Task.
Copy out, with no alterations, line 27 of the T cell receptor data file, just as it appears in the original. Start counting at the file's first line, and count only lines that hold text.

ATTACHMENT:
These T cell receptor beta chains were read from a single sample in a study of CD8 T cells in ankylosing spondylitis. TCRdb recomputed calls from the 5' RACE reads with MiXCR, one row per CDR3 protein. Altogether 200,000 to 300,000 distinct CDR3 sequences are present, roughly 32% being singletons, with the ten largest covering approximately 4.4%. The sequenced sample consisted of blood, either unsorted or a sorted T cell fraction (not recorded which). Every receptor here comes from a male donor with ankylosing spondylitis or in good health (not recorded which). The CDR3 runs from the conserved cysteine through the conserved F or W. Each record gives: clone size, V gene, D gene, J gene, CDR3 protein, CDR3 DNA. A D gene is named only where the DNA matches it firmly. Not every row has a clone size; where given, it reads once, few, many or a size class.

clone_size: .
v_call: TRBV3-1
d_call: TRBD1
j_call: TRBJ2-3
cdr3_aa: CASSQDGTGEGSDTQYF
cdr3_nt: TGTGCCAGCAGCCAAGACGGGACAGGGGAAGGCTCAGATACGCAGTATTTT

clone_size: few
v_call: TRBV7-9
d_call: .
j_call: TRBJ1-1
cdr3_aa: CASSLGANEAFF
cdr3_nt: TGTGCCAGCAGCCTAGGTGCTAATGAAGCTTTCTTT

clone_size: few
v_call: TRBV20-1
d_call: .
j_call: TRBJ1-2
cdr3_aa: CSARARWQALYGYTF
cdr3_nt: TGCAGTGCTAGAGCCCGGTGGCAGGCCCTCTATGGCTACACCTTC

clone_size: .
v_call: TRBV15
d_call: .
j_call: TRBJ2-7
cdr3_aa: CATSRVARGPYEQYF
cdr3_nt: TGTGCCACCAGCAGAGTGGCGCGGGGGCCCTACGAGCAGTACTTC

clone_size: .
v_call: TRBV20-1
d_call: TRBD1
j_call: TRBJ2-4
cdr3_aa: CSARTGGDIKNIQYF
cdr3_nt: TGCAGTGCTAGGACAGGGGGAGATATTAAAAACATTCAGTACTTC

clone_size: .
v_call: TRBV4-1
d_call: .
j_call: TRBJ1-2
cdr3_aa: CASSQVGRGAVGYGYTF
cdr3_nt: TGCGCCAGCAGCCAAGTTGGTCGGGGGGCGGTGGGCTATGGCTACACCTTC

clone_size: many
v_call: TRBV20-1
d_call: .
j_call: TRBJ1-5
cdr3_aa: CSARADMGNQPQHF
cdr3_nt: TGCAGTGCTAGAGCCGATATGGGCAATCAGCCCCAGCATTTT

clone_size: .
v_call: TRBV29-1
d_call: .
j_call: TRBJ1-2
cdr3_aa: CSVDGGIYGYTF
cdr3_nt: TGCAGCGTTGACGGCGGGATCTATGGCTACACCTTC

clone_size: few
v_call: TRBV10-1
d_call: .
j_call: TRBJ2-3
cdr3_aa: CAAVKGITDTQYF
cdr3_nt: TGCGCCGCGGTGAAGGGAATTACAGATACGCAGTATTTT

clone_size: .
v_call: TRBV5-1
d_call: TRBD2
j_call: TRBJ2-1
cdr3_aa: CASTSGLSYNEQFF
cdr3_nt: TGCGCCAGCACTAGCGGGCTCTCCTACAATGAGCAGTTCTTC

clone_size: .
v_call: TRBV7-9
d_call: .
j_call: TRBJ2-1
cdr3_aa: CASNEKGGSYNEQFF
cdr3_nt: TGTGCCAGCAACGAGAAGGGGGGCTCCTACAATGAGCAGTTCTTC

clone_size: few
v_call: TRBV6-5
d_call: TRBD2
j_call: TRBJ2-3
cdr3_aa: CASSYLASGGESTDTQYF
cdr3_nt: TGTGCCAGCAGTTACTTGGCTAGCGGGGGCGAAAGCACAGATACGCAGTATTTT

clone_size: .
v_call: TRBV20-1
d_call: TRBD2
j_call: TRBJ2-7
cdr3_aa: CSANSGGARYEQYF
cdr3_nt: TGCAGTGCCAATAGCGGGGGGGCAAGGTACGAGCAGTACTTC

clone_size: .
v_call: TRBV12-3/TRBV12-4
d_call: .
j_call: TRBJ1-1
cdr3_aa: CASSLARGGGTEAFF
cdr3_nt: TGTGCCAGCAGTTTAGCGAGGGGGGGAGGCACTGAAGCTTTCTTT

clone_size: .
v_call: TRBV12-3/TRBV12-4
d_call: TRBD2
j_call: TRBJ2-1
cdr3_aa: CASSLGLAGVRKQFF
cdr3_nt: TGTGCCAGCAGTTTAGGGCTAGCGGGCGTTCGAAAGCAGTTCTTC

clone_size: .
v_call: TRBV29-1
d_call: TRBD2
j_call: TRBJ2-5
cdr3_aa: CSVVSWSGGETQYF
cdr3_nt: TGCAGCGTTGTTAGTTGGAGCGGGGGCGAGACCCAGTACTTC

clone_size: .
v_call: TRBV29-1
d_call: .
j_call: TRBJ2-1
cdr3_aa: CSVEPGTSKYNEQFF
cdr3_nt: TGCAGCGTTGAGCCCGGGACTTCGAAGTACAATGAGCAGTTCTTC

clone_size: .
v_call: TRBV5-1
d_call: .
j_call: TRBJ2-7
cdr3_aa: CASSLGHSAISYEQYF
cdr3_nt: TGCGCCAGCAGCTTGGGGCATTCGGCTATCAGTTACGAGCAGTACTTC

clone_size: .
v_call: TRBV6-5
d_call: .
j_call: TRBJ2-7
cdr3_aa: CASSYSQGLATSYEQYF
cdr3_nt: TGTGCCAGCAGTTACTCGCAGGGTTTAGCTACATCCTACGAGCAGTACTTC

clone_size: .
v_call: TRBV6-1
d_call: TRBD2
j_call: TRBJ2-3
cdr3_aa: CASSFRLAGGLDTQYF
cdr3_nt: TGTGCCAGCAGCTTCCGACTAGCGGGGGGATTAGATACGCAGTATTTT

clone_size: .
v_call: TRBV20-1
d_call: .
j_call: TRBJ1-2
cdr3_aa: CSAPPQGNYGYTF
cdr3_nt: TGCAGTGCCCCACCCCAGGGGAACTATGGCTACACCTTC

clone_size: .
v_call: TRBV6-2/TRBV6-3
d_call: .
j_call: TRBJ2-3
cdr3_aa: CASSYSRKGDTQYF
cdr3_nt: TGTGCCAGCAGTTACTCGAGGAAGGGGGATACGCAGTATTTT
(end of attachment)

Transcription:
v_call: TRBV20-1